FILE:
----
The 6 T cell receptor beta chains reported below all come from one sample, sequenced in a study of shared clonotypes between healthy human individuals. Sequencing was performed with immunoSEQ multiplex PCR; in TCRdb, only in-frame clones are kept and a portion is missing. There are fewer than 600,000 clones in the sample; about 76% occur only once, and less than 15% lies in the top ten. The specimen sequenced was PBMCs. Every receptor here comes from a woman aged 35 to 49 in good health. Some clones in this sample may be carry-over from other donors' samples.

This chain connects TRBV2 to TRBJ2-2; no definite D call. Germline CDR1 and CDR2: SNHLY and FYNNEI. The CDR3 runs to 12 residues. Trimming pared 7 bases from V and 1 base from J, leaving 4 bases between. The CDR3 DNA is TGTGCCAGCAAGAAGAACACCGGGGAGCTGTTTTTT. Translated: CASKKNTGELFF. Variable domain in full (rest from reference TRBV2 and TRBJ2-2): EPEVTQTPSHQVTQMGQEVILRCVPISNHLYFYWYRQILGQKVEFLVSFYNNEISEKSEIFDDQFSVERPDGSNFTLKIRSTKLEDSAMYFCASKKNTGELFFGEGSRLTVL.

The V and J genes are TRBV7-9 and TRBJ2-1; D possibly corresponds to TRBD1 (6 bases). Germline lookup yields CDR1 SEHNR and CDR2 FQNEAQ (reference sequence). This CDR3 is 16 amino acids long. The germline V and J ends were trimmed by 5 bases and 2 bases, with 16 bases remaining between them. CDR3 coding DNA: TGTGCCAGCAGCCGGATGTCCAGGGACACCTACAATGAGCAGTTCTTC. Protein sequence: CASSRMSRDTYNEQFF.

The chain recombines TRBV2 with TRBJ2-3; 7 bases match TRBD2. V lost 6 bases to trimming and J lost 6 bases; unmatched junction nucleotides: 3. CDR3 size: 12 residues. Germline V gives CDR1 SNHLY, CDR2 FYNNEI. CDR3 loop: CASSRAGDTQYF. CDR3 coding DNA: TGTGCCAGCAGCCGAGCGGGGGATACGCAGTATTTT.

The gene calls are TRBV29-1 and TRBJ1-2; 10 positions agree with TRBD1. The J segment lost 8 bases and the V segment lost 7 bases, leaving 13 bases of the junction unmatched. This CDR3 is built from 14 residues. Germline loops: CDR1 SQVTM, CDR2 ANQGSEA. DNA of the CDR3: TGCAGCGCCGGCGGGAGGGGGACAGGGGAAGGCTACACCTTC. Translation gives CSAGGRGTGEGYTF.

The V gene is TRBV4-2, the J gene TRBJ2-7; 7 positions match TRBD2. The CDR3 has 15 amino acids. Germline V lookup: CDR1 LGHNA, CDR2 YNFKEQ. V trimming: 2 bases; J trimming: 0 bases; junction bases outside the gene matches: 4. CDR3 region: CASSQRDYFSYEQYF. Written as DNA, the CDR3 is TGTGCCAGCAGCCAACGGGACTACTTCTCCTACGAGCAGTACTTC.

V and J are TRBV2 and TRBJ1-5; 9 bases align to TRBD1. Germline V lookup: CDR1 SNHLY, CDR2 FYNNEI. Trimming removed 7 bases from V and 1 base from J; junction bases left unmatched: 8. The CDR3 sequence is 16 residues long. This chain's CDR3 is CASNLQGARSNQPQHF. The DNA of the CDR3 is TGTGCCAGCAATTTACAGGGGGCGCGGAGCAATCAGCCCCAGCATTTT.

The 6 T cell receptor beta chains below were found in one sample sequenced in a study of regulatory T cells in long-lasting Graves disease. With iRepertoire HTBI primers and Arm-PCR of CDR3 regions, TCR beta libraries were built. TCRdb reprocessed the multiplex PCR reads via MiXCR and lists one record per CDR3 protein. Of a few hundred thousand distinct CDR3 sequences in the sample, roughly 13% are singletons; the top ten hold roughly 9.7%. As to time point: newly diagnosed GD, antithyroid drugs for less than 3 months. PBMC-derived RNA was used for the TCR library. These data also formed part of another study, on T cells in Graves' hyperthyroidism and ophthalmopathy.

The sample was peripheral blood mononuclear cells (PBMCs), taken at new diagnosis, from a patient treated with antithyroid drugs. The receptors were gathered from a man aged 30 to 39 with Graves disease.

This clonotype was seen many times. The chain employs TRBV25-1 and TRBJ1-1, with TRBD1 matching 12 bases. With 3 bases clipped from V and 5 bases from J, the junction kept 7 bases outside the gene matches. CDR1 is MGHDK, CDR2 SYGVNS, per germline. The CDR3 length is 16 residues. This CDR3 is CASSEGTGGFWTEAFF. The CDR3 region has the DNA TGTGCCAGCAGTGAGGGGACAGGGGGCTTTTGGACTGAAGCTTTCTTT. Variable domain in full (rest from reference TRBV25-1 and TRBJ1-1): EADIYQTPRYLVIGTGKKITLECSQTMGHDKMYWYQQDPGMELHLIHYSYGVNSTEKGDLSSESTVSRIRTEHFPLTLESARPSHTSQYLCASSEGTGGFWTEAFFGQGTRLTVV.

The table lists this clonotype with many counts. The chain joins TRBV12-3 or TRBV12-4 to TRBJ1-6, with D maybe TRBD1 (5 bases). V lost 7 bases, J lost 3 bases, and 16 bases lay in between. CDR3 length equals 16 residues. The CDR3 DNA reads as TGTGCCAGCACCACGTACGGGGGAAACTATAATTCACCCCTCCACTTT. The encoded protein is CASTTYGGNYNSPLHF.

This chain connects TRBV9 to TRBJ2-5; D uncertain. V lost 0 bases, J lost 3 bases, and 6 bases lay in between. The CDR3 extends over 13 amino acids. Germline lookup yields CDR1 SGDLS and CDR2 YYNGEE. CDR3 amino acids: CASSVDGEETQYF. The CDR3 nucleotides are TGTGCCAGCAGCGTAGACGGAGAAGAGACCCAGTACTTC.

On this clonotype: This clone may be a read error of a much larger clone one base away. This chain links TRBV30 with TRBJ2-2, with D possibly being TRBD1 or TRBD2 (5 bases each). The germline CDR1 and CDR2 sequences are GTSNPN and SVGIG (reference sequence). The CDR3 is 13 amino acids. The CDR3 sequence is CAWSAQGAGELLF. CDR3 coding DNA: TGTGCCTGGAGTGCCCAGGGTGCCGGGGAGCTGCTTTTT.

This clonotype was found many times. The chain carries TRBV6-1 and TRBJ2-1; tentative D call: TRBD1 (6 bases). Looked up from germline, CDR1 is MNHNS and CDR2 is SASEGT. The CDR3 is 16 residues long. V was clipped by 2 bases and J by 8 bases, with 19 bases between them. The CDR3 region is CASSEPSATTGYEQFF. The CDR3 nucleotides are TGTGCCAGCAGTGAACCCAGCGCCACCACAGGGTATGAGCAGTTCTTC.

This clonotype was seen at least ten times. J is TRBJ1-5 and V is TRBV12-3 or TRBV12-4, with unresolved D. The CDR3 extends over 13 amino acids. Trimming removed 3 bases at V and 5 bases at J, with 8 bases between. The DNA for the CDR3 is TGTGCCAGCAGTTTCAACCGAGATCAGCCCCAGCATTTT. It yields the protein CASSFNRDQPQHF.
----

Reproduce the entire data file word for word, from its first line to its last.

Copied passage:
The 6 T cell receptor beta chains reported below all come from one sample, sequenced in a study of shared clonotypes between healthy human individuals. Sequencing was performed with immunoSEQ multiplex PCR; in TCRdb, only in-frame clones are kept and a portion is missing. There are fewer than 600,000 clones in the sample; about 76% occur only once, and less than 15% lies in the top ten. The specimen sequenced was PBMCs. Every receptor here comes from a woman aged 35 to 49 in good health. Some clones in this sample may be carry-over from other donors' samples.

This chain connects TRBV2 to TRBJ2-2; no definite D call. Germline CDR1 and CDR2: SNHLY and FYNNEI. The CDR3 runs to 12 residues. Trimming pared 7 bases from V and 1 base from J, leaving 4 bases between. The CDR3 DNA is TGTGCCAGCAAGAAGAACACCGGGGAGCTGTTTTTT. Translated: CASKKNTGELFF. Variable domain in full (rest from reference TRBV2 and TRBJ2-2): EPEVTQTPSHQVTQMGQEVILRCVPISNHLYFYWYRQILGQKVEFLVSFYNNEISEKSEIFDDQFSVERPDGSNFTLKIRSTKLEDSAMYFCASKKNTGELFFGEGSRLTVL.

The V and J genes are TRBV7-9 and TRBJ2-1; D possibly corresponds to TRBD1 (6 bases). Germline lookup yields CDR1 SEHNR and CDR2 FQNEAQ (reference sequence). This CDR3 is 16 amino acids long. The germline V and J ends were trimmed by 5 bases and 2 bases, with 16 bases remaining between them. CDR3 coding DNA: TGTGCCAGCAGCCGGATGTCCAGGGACACCTACAATGAGCAGTTCTTC. Protein sequence: CASSRMSRDTYNEQFF.

The chain recombines TRBV2 with TRBJ2-3; 7 bases match TRBD2. V lost 6 bases to trimming and J lost 6 bases; unmatched junction nucleotides: 3. CDR3 size: 12 residues. Germline V gives CDR1 SNHLY, CDR2 FYNNEI. CDR3 loop: CASSRAGDTQYF. CDR3 coding DNA: TGTGCCAGCAGCCGAGCGGGGGATACGCAGTATTTT.

The gene calls are TRBV29-1 and TRBJ1-2; 10 positions agree with TRBD1. The J segment lost 8 bases and the V segment lost 7 bases, leaving 13 bases of the junction unmatched. This CDR3 is built from 14 residues. Germline loops: CDR1 SQVTM, CDR2 ANQGSEA. DNA of the CDR3: TGCAGCGCCGGCGGGAGGGGGACAGGGGAAGGCTACACCTTC. Translation gives CSAGGRGTGEGYTF.

The V gene is TRBV4-2, the J gene TRBJ2-7; 7 positions match TRBD2. The CDR3 has 15 amino acids. Germline V lookup: CDR1 LGHNA, CDR2 YNFKEQ. V trimming: 2 bases; J trimming: 0 bases; junction bases outside the gene matches: 4. CDR3 region: CASSQRDYFSYEQYF. Written as DNA, the CDR3 is TGTGCCAGCAGCCAACGGGACTACTTCTCCTACGAGCAGTACTTC.

V and J are TRBV2 and TRBJ1-5; 9 bases align to TRBD1. Germline V lookup: CDR1 SNHLY, CDR2 FYNNEI. Trimming removed 7 bases from V and 1 base from J; junction bases left unmatched: 8. The CDR3 sequence is 16 residues long. This chain's CDR3 is CASNLQGARSNQPQHF. The DNA of the CDR3 is TGTGCCAGCAATTTACAGGGGGCGCGGAGCAATCAGCCCCAGCATTTT.

The 6 T cell receptor beta chains below were found in one sample sequenced in a study of regulatory T cells in long-lasting Graves disease. With iRepertoire HTBI primers and Arm-PCR of CDR3 regions, TCR beta libraries were built. TCRdb reprocessed the multiplex PCR reads via MiXCR and lists one record per CDR3 protein. Of a few hundred thousand distinct CDR3 sequences in the sample, roughly 13% are singletons; the top ten hold roughly 9.7%. As to time point: newly diagnosed GD, antithyroid drugs for less than 3 months. PBMC-derived RNA was used for the TCR library. These data also formed part of another study, on T cells in Graves' hyperthyroidism and ophthalmopathy.

The sample was peripheral blood mononuclear cells (PBMCs), taken at new diagnosis, from a patient treated with antithyroid drugs. The receptors were gathered from a man aged 30 to 39 with Graves disease.

This clonotype was seen many times. The chain employs TRBV25-1 and TRBJ1-1, with TRBD1 matching 12 bases. With 3 bases clipped from V and 5 bases from J, the junction kept 7 bases outside the gene matches. CDR1 is MGHDK, CDR2 SYGVNS, per germline. The CDR3 length is 16 residues. This CDR3 is CASSEGTGGFWTEAFF. The CDR3 region has the DNA TGTGCCAGCAGTGAGGGGACAGGGGGCTTTTGGACTGAAGCTTTCTTT. Variable domain in full (rest from reference TRBV25-1 and TRBJ1-1): EADIYQTPRYLVIGTGKKITLECSQTMGHDKMYWYQQDPGMELHLIHYSYGVNSTEKGDLSSESTVSRIRTEHFPLTLESARPSHTSQYLCASSEGTGGFWTEAFFGQGTRLTVV.

The table lists this clonotype with many counts. The chain joins TRBV12-3 or TRBV12-4 to TRBJ1-6, with D maybe TRBD1 (5 bases). V lost 7 bases, J lost 3 bases, and 16 bases lay in between. CDR3 length equals 16 residues. The CDR3 DNA reads as TGTGCCAGCACCACGTACGGGGGAAACTATAATTCACCCCTCCACTTT. The encoded protein is CASTTYGGNYNSPLHF.

This chain connects TRBV9 to TRBJ2-5; D uncertain. V lost 0 bases, J lost 3 bases, and 6 bases lay in between. The CDR3 extends over 13 amino acids. Germline lookup yields CDR1 SGDLS and CDR2 YYNGEE. CDR3 amino acids: CASSVDGEETQYF. The CDR3 nucleotides are TGTGCCAGCAGCGTAGACGGAGAAGAGACCCAGTACTTC.

On this clonotype: This clone may be a read error of a much larger clone one base away. This chain links TRBV30 with TRBJ2-2, with D possibly being TRBD1 or TRBD2 (5 bases each). The germline CDR1 and CDR2 sequences are GTSNPN and SVGIG (reference sequence). The CDR3 is 13 amino acids. The CDR3 sequence is CAWSAQGAGELLF. CDR3 coding DNA: TGTGCCTGGAGTGCCCAGGGTGCCGGGGAGCTGCTTTTT.

This clonotype was found many times. The chain carries TRBV6-1 and TRBJ2-1; tentative D call: TRBD1 (6 bases). Looked up from germline, CDR1 is MNHNS and CDR2 is SASEGT. The CDR3 is 16 residues long. V was clipped by 2 bases and J by 8 bases, with 19 bases between them. The CDR3 region is CASSEPSATTGYEQFF. The CDR3 nucleotides are TGTGCCAGCAGTGAACCCAGCGCCACCACAGGGTATGAGCAGTTCTTC.

This clonotype was seen at least ten times. J is TRBJ1-5 and V is TRBV12-3 or TRBV12-4, with unresolved D. The CDR3 extends over 13 amino acids. Trimming removed 3 bases at V and 5 bases at J, with 8 bases between. The DNA for the CDR3 is TGTGCCAGCAGTTTCAACCGAGATCAGCCCCAGCATTTT. It yields the protein CASSFNRDQPQHF.